Digital Assets – what’s the fuss?


Authors: Donna Benge, Rod Jones

Service: Estate & Succession Planning | Estate Administration | Privacy & Data Protection
Sector: Private Clients

A recent American case, where executors of an estate took action against Yahoo Inc. for the release of the deceased’s electronic email account (a “digital asset”) is interesting on several fronts.

Whilst one of the legal issues of the case, whether the Stored Communications Act prevented Yahoo from disclosing the deceased’s personal privacy interest, is not relevant to Australia it highlighted the issues between the protection of privacy rights and data asset protection after one’s death vs the rights of an executor (or for that matter any legal personal representative – LPR) to access that information as part of the administration of an estate.

The court’s interpretation of what was meant by “lawful consent” to the disclosure of information under the Stored Communications Act is not relevant to this article but it does highlight the issue of whether an LPR, in either their role as an attorney or an executor, can access a person’s digital assets.

Perhaps the real question is – do you want your attorney or executor to access this information as part of their fiduciary role?

If yes, consideration should be given to providing them with consent in either your Will or Power of Attorney – at least this provides them with written authority to do so. Whether this is sufficient for the actual service provider e.g. Facebook is another matter.

If no, again it may be wise to express your wishes in writing.

But will this automatically allow your LPR to access you digital information and follow your wishes?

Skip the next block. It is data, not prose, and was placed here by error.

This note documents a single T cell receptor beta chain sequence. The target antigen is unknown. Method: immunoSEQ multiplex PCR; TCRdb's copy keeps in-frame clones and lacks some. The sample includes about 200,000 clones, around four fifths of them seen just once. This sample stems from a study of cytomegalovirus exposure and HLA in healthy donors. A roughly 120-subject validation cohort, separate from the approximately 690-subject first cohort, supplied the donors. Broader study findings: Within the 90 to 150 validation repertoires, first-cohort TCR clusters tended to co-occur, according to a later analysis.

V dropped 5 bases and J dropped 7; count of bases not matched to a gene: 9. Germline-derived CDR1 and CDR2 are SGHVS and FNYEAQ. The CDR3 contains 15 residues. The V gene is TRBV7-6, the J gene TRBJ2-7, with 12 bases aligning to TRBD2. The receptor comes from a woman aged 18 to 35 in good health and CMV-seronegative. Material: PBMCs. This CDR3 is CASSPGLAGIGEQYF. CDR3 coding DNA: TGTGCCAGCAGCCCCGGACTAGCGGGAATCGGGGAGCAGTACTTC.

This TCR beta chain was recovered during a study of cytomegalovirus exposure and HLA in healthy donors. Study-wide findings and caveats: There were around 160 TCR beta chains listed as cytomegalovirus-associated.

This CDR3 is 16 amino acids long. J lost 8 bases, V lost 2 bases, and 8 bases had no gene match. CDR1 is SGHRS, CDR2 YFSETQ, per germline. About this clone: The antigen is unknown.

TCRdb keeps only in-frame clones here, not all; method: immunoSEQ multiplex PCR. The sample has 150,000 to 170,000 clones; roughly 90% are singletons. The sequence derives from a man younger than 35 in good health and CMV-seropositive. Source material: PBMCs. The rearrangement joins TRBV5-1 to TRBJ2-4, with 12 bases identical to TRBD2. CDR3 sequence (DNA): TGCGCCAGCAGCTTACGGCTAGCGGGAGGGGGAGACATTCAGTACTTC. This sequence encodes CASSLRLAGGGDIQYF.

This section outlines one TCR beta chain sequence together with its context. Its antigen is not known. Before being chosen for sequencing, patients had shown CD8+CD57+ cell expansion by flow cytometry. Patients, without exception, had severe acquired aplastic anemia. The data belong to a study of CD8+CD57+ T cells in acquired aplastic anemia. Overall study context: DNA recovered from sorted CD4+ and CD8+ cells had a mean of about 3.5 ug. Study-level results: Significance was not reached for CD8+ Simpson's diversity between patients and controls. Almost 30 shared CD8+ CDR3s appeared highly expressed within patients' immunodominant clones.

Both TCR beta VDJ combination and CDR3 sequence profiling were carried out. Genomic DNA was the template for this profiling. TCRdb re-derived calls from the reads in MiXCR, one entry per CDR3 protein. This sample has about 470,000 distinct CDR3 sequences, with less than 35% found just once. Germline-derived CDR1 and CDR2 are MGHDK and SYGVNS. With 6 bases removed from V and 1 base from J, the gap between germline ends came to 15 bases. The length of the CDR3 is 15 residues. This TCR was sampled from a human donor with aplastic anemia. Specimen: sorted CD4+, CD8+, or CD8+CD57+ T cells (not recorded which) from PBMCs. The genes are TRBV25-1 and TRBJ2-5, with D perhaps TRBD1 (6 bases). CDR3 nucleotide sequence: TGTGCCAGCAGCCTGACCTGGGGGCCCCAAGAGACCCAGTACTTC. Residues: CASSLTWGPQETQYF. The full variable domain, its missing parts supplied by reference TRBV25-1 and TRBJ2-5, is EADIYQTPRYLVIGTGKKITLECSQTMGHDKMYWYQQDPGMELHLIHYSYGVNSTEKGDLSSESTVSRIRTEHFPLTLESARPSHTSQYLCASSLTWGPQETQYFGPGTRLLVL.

The Yahoo case highlighted some relevant issues:

  • It acknowledged that one of the fundamental duties of an LPR is to “take possession” of property of an estate. The Court found it would be difficult to interpret any Federal legislation in such a way that would override existing State based probate legislation and common law that prevented an LPR in providing lawful consent and to carry out his or her duties.
  • It was accepted that email communication within a provider’s account was “property” of the deceased that could be collected by the LPR.
  • It was noted that the terms of any service agreement entered into when an account is opened may confer a right on the service provider e.g. Yahoo/Google to terminate any of its user accounts whilst they are alive, and this could even occur after the death of the user thereby preventing an LPR from gaining access. The Yahoo service agreement gave them the right to terminate a password, remove and discard content and to deactivate or delete an account and files.
  • Is the service agreement, that we all sign up to, a factor in determining the rights of the LPR. Was the service agreement a valid contract that trumped the rights of an LPR?

Whilst this was not formally resolved one Judge asked the question whether boilerplate language that a user must accept “as is” before they are granted user access binding in any event – the argument being that it could be against public policy and therefore not enforceable? It was noted that Yahoo could not delete information from a clients account after Court action had been commenced.

Where does this get us in Australia?

  • The issue of access to digital assets should occur as part of any estate planning conversation.
  • Instructions and/or consent should be provided to your intended LPR, either via your Will or Power of Attorney, to either take control of, or access your digital assets. The LPR then has informed consent to take or not take action.
  • Whether a service provider will comply with the request of your LPR may depend on other matters including the terms of any service agreement that has been accepted or even whether the service provider is subject to the jurisdiction of Australian courts.
  • Whilst many US States have enacted legislation that deals with fiduciary rights concerning digital assets there is no current Australian law that directly addresses the issue.
  • The NSW Law Reform Commission notes that a number of laws may be relevant including Contract law, Private International law, Criminal Law, Privacy law, Property law, Copyright law, Succession law and Estate administration law. It further notes that the growth of digital assets has outpaced State & Federal legislation in Australia with legislation in the US being enacted in most States!